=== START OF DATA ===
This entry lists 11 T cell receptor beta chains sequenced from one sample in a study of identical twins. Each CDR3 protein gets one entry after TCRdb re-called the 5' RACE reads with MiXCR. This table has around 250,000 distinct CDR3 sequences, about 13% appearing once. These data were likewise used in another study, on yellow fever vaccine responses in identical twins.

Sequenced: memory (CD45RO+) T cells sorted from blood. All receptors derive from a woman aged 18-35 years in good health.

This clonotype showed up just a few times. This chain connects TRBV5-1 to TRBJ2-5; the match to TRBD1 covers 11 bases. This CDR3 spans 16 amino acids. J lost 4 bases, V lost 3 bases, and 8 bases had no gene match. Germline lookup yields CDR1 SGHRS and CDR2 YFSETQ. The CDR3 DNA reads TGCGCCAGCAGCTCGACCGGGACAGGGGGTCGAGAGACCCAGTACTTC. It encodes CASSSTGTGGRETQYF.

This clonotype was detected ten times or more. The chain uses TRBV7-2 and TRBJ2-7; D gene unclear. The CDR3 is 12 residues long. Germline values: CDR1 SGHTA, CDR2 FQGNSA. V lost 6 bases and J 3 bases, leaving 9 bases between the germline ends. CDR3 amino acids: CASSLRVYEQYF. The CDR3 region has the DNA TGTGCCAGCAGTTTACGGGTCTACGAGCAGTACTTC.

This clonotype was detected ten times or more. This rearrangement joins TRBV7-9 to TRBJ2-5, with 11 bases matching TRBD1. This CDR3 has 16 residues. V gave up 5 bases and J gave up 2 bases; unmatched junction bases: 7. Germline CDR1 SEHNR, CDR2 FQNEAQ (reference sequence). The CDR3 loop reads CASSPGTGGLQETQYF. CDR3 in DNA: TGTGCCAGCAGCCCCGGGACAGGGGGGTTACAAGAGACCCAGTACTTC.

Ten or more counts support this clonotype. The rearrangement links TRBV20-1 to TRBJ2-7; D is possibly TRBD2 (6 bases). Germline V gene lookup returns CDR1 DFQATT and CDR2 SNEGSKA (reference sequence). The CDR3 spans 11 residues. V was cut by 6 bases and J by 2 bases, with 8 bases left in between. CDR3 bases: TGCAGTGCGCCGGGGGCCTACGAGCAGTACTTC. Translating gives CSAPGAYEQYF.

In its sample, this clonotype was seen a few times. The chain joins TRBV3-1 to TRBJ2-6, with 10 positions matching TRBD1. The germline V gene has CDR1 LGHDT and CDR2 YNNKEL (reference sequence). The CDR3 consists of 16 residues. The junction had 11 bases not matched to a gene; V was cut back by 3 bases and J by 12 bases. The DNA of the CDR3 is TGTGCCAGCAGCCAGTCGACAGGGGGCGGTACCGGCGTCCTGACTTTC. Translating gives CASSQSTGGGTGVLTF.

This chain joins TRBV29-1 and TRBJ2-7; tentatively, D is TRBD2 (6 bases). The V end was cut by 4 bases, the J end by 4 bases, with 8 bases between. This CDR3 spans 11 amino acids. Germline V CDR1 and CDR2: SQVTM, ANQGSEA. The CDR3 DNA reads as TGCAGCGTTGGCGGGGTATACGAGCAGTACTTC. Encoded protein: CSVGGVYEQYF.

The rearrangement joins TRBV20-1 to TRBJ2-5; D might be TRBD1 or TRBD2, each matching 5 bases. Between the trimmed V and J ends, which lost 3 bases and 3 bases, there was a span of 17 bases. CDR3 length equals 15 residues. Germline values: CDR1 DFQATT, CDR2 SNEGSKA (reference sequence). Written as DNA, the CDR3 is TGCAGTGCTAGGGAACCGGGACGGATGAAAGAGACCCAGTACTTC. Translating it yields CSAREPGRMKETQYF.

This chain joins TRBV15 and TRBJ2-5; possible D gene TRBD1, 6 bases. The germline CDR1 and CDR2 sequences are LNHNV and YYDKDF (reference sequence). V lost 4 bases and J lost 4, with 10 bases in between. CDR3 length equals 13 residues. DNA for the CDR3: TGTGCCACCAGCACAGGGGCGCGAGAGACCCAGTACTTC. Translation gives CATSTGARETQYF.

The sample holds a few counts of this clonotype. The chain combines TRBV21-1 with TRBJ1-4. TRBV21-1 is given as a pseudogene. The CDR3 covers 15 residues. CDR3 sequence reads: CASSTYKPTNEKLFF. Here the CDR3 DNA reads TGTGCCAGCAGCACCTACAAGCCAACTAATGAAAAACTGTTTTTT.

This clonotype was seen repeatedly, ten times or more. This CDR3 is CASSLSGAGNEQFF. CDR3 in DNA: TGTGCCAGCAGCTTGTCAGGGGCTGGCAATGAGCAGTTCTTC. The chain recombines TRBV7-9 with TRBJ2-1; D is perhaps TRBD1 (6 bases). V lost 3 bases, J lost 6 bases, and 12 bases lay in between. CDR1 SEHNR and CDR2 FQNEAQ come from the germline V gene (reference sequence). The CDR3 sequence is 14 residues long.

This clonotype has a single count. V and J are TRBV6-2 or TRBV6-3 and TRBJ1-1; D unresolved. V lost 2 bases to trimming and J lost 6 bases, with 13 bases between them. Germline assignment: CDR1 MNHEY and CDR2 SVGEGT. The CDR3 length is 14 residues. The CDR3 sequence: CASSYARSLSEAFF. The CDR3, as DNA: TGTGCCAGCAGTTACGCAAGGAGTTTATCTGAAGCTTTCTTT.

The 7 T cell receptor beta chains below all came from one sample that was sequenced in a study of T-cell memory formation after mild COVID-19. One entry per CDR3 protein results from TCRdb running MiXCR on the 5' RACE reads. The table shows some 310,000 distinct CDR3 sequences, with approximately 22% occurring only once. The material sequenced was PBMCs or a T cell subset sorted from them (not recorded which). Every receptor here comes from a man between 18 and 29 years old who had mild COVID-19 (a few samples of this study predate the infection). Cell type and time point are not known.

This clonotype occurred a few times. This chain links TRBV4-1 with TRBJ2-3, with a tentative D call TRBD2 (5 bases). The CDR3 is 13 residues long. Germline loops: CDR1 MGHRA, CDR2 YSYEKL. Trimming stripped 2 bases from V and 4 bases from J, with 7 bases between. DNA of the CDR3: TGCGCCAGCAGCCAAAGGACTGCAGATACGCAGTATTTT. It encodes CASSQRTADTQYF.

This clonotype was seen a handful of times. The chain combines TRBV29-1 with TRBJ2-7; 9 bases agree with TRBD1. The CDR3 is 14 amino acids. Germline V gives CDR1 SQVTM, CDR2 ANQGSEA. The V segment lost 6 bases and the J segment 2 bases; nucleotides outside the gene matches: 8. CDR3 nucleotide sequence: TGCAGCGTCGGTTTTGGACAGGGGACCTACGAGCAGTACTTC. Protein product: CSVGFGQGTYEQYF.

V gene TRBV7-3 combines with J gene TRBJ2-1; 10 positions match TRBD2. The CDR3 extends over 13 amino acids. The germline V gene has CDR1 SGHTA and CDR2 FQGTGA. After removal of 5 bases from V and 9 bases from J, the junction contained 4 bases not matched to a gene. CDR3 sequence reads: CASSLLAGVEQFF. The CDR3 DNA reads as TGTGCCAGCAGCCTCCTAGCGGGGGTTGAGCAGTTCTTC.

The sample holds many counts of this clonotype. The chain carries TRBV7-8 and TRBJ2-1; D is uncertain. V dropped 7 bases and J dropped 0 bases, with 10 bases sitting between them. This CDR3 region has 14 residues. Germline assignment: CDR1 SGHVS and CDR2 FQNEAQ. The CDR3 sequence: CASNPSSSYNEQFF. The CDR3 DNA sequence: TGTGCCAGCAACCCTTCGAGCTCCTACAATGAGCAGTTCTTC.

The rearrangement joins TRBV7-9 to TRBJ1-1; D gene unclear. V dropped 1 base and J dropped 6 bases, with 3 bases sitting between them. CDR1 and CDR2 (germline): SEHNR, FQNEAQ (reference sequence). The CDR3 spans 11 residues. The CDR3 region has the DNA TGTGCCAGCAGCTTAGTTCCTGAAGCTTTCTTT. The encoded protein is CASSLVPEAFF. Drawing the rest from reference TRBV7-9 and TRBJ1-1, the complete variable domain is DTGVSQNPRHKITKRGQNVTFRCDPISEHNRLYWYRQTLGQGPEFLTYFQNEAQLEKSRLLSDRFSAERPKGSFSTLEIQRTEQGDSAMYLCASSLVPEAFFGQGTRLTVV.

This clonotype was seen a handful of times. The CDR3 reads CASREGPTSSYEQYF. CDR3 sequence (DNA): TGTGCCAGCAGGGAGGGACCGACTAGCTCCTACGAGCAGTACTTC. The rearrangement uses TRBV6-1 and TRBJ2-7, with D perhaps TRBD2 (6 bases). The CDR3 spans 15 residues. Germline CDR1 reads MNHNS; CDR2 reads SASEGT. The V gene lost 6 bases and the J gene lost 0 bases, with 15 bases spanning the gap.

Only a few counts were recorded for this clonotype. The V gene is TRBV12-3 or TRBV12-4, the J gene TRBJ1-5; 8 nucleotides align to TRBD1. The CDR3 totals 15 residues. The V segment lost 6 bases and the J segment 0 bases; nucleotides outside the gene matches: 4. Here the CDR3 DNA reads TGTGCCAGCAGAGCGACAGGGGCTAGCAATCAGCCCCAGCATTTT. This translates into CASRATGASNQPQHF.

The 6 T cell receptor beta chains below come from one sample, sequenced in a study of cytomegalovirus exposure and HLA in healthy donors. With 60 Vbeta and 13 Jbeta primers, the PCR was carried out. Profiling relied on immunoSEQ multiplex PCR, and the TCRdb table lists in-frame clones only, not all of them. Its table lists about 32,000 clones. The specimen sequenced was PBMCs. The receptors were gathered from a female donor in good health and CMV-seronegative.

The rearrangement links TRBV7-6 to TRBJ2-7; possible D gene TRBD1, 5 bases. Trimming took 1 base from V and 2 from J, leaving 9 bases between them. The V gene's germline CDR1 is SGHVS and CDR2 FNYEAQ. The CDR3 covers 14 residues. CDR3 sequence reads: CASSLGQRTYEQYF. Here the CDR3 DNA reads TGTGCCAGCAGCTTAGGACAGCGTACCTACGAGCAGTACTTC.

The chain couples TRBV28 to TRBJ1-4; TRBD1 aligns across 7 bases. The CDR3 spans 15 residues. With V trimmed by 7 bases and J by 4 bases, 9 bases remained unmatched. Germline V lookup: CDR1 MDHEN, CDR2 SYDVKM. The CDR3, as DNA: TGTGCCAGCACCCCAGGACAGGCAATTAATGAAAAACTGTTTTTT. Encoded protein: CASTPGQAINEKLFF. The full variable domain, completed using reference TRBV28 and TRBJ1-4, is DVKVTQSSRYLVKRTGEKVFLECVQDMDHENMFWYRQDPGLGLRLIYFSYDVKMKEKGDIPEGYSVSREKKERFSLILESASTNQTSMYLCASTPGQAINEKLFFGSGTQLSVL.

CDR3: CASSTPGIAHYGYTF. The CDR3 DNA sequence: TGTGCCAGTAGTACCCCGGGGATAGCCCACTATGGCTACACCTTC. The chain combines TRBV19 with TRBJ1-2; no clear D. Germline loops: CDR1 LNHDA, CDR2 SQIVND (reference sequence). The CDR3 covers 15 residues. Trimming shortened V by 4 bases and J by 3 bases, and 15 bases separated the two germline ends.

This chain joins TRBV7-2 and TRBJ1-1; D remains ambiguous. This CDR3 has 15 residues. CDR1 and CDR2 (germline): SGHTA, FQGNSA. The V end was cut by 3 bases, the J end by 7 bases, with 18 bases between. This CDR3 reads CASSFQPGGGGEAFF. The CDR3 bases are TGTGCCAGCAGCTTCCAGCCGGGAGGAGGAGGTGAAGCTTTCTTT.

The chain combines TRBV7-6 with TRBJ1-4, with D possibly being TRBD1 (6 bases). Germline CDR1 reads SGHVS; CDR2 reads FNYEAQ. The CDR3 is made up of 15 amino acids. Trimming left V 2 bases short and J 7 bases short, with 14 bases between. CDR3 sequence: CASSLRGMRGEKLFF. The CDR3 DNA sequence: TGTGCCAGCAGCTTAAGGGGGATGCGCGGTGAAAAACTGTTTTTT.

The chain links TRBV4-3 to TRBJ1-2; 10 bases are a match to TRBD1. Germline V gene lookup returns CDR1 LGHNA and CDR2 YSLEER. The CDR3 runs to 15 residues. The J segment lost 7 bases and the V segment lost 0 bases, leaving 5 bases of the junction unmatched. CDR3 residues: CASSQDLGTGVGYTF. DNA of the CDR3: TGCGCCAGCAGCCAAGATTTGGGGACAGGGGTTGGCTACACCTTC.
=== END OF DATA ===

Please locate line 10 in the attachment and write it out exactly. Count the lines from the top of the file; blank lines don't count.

This chain joins TRBV15 and TRBJ2-5; possible D gene TRBD1, 6 bases. The germline CDR1 and CDR2 sequences are LNHNV and YYDKDF (reference sequence). V lost 4 bases and J lost 4, with 10 bases in between. CDR3 length equals 13 residues. DNA for the CDR3: TGTGCCACCAGCACAGGGGCGCGAGAGACCCAGTACTTC. Translation gives CATSTGARETQYF.